A bipartisan group of US lawmakers is set to unveil this week a major immigration reform proposal that could, if passed, provide a path to citizenship for millions who have been staying there illegally.
A press conference announcing the plan was delayed following the explosions in Boston, but a document describing the plan was sent to AFP.
Immigration reform has been a key focus of President Barack Obama’s second term, while Republicans smarting from their 2012 election defeat have sought to broaden their outreach to minorities, particularly the Hispanic community.
This new bipartisan proposal would help bring out of the shadows around 11.5 million people — a majority of whom are Mexican — who live and work in the US without legal papers.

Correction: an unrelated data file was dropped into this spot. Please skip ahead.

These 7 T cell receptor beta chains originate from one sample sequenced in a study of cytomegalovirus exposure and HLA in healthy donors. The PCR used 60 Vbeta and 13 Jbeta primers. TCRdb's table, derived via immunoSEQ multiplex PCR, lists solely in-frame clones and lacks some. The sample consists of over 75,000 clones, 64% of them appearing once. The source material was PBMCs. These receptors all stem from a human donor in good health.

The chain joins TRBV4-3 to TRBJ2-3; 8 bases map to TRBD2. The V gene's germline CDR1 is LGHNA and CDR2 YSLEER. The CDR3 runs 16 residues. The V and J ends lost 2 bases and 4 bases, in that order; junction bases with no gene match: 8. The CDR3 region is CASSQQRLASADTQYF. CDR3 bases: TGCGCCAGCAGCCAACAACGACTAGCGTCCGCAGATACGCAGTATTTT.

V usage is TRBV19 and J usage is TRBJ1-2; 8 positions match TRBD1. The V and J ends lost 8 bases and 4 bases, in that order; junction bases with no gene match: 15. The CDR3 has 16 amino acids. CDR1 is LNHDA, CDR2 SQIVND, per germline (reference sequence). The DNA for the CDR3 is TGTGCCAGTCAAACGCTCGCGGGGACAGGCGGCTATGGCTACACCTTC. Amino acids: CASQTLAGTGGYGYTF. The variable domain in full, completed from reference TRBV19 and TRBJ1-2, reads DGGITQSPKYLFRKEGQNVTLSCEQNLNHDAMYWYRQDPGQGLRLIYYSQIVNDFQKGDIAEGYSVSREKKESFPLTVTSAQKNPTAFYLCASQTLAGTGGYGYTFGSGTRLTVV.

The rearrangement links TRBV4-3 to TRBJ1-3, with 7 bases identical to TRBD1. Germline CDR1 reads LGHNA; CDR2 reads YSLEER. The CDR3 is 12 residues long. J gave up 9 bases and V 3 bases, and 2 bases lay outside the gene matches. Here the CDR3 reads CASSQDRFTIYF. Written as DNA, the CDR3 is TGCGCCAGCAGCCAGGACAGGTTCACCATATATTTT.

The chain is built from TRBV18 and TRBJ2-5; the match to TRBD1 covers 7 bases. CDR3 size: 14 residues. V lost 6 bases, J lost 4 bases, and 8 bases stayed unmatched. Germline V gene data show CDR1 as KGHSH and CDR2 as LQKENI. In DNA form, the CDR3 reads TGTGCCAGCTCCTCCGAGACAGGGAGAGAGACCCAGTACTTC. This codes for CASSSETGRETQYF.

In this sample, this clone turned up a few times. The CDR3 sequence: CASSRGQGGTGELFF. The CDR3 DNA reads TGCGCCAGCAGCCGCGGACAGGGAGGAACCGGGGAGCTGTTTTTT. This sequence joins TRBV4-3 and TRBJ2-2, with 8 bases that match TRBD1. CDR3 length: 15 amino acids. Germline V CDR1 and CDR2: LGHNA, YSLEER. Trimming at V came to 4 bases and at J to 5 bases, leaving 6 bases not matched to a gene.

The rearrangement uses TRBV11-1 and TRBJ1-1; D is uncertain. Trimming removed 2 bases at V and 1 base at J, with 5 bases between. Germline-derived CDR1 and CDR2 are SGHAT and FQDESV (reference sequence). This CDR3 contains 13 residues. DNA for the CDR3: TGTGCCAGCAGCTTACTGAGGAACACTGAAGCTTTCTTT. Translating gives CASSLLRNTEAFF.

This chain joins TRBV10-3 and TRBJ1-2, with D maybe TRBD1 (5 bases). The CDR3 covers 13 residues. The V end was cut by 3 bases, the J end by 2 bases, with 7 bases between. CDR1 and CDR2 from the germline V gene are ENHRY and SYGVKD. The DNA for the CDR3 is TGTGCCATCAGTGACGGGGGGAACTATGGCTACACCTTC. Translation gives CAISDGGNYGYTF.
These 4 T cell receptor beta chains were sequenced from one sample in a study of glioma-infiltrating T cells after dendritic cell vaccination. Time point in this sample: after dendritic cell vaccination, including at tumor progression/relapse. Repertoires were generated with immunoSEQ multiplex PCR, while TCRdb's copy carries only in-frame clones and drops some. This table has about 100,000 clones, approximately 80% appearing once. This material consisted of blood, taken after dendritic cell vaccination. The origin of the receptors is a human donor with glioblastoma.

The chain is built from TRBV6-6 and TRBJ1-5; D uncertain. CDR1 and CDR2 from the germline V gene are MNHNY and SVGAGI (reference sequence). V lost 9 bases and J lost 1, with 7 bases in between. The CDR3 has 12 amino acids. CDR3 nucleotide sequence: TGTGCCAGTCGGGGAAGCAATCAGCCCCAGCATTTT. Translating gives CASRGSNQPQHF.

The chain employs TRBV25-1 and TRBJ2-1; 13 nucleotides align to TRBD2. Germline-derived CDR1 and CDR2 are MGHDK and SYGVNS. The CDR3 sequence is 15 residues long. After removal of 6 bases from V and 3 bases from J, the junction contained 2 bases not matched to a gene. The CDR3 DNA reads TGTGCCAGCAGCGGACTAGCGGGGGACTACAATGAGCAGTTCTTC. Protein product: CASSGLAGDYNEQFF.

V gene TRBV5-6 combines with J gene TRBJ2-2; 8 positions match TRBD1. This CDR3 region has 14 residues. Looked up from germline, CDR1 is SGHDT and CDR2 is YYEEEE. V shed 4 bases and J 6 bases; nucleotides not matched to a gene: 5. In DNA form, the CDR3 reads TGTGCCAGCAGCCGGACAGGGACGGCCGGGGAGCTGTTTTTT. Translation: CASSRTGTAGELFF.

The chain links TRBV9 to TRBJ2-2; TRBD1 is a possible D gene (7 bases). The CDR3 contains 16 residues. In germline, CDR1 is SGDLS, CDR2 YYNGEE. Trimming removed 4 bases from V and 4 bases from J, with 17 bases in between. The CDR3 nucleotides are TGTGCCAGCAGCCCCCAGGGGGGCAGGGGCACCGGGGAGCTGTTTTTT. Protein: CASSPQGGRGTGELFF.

Lawmakers want to set a benchmark of halting 90% of the flow of people crossing the border illegally in “high risk sectors.”
A $4.5 billion budget would be dedicated to building “double-layer fencing” in some spots and for new surveillance technology, including drones.
Employers would be required to verify, using a new federal database, the legal status of all their workers.
And to be eligible for amnesty, potential immigrants would need: — to have arrived, and lived continuously, in the US since December 31, 2011— to pay a fine of at least $500 and any past due taxes — to have a clean criminal record.
After 10 years, these immigrants could file for a green card, or permanent residency.
Three years after that, they could request to become naturalized.
The other major component of the reform aims to address the shortage of skilled workers in certain professions.